4. A skull tong according to claim 3 in which the lock means comprises a screw threaded into a respective member.

5. A skull tong according to claim 1 in which a limit shoulder is formed on each of the engagement rods adjacent to the drill whereby to limit the penetration ol the drill into the skull.

6. A skull tong according to claim I in which said surface of revolution is a cone.

7. A skull tong according to claim 1 in which the said first and second threaded passages are coaxial.

8. A skull tong according to claim 1 in which attachment means is provided on the transverse member to for attaching an element to the frame which exert a pull thereon.

9. A skull tong according to claim 3 in which attachment means is provided on the transverse member for attaching an element to the frame which exert a pull thereon.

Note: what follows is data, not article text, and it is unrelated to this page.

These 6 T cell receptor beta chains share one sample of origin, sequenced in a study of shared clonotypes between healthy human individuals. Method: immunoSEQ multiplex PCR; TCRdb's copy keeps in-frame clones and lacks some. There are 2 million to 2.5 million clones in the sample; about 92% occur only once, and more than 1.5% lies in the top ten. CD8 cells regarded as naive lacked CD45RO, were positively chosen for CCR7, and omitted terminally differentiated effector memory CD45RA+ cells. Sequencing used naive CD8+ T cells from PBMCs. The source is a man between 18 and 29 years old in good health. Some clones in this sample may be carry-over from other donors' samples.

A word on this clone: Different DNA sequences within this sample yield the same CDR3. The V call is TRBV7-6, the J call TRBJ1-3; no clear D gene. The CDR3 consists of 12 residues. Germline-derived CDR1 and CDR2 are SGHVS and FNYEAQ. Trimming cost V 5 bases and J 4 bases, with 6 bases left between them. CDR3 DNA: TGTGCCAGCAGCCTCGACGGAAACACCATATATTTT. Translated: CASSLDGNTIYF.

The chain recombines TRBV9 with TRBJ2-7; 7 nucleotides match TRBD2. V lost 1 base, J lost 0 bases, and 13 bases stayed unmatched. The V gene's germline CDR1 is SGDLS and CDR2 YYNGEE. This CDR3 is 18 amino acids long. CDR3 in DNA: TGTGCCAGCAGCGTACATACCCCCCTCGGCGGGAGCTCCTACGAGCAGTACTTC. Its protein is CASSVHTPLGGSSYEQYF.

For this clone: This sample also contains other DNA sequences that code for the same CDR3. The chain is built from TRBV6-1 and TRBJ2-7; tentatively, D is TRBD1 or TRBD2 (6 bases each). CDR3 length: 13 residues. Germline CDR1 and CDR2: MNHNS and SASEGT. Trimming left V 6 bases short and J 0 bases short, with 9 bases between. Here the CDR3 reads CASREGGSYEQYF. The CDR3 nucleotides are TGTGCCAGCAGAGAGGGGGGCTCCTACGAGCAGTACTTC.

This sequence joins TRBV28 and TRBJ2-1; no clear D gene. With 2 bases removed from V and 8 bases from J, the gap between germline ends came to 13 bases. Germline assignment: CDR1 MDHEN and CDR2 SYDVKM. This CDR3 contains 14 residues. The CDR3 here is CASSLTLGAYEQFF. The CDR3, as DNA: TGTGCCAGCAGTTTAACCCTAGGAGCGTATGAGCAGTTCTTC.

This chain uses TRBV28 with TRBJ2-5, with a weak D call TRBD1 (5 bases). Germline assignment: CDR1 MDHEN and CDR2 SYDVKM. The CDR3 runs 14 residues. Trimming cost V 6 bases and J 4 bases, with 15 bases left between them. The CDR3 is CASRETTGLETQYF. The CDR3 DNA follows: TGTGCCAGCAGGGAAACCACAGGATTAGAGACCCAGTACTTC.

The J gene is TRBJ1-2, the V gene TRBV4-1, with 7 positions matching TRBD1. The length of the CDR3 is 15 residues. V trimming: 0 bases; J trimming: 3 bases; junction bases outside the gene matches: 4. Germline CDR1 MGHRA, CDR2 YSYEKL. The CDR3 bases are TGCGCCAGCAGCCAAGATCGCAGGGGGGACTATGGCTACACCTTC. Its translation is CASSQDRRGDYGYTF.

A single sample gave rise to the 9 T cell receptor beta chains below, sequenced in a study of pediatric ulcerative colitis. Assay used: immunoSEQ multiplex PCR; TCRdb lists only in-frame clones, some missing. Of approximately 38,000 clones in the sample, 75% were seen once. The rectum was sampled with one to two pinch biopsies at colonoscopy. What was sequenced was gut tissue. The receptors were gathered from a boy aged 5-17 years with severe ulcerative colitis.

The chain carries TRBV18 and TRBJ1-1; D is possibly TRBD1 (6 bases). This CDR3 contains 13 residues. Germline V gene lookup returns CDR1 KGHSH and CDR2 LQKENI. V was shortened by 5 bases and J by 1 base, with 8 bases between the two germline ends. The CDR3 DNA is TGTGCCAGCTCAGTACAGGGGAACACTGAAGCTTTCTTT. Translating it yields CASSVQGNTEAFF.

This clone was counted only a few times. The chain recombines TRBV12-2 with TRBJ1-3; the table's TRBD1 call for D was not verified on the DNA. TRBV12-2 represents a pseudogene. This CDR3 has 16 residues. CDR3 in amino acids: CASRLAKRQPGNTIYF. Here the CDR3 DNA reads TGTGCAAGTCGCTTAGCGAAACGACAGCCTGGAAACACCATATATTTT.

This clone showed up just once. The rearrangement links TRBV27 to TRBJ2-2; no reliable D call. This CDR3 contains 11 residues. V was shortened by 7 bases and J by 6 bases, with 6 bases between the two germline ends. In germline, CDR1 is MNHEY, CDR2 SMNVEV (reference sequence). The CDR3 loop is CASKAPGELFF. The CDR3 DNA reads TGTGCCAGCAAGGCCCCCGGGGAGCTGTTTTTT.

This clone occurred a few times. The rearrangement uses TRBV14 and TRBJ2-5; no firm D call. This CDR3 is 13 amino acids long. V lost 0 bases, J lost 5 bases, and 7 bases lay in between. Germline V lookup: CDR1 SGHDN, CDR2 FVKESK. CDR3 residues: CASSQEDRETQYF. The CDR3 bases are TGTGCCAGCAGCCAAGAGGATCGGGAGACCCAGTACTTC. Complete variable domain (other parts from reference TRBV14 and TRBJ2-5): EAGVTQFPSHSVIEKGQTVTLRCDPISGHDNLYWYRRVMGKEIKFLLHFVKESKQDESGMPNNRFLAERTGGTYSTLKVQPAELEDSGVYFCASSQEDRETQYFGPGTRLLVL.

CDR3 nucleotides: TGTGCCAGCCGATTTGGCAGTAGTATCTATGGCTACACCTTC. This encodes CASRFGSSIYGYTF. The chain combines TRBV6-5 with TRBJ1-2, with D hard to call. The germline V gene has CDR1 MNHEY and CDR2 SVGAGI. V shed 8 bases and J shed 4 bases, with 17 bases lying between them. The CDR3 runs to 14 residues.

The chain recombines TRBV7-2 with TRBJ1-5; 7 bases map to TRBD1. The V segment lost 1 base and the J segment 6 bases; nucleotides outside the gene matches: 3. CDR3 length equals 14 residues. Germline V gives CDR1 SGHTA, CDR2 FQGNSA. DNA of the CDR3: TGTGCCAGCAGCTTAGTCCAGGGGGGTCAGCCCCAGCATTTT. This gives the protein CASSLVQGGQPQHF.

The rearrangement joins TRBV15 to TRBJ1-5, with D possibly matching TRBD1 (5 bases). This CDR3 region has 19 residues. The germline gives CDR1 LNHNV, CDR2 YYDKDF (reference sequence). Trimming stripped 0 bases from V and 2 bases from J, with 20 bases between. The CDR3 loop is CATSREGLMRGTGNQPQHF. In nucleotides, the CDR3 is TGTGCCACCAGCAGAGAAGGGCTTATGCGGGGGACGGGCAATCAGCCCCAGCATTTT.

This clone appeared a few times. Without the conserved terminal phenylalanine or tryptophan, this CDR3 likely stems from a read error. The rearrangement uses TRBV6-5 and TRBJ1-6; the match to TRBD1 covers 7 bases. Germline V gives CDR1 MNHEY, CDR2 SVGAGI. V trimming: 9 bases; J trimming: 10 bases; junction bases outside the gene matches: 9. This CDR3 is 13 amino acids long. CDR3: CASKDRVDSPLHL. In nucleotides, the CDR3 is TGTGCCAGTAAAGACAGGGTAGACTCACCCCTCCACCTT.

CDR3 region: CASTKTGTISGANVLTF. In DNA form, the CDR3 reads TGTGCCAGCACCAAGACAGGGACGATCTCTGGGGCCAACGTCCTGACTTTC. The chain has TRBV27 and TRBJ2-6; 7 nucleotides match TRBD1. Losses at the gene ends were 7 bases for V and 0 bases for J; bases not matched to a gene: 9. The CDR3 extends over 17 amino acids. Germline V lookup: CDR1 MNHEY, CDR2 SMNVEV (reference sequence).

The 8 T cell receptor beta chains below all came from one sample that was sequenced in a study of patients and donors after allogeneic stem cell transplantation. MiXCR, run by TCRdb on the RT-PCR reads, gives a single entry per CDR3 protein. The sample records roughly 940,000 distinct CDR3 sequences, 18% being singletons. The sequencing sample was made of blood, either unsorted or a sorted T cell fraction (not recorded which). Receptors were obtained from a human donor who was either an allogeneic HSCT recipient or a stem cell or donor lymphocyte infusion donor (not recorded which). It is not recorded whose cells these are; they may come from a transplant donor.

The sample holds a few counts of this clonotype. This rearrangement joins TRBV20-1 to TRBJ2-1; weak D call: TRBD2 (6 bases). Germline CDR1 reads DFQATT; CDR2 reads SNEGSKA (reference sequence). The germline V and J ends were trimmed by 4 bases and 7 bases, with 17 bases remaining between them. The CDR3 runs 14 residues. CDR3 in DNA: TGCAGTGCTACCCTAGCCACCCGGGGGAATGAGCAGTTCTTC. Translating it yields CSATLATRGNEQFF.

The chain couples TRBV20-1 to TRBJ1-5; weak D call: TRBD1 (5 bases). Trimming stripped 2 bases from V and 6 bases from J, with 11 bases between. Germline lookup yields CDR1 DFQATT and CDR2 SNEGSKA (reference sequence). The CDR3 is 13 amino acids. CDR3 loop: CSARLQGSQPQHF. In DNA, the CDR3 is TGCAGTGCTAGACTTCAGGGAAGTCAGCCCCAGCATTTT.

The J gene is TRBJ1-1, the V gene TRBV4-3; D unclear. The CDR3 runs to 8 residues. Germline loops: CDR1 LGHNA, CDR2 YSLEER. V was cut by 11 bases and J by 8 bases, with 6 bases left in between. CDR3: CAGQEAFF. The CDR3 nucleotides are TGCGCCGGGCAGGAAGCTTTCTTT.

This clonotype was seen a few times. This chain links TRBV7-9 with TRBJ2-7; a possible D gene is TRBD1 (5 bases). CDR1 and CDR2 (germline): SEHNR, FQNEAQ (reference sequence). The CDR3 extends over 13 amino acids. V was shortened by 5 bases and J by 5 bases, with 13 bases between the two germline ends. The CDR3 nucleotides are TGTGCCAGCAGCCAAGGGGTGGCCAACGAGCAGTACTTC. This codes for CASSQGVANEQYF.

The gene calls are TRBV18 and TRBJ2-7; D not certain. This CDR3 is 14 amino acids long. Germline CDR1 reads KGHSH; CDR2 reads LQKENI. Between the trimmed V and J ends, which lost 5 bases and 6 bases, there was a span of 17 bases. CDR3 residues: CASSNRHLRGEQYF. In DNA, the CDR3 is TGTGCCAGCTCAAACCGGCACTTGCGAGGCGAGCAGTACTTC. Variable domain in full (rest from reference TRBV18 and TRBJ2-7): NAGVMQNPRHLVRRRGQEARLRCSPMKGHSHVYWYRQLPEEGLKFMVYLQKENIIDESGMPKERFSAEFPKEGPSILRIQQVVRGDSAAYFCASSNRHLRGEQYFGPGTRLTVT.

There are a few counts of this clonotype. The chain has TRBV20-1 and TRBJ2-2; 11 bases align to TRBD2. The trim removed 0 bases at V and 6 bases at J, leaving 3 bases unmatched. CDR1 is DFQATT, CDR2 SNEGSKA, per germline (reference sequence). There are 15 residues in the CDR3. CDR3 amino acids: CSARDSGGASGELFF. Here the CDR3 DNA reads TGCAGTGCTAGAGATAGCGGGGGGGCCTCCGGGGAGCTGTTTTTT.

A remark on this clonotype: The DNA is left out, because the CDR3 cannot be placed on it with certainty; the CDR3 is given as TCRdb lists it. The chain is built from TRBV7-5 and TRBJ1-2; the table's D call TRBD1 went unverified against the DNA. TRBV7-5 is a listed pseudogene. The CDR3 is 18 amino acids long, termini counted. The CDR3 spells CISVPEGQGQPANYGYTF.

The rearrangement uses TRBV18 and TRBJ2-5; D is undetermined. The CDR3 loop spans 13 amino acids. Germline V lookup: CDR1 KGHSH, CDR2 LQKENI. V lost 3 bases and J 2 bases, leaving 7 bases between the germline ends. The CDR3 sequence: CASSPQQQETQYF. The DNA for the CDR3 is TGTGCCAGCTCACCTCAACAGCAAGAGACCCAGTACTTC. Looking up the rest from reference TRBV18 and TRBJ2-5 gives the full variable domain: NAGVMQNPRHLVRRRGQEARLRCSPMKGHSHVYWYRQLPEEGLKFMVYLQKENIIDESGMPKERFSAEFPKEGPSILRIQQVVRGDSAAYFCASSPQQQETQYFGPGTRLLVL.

10. A skull tong according to claim 3 in which a point is formed on the end of each engagement rod which faces said region, for making an incision in the scalp.

1]. A skull tong according to claim 1 in which the lock means is a screw threaded into a respective member.

* k i l UNITED STATES PATENT OFFICE CERTIFICATE OF CORRECTION Patent No. 3,923,046 Dated December 2, 1975 Inventor(s) MILTON HEIFETZ It is certified that error appears in the aboveidentified patent and that said Letters Patent are hereby corrected as shown below: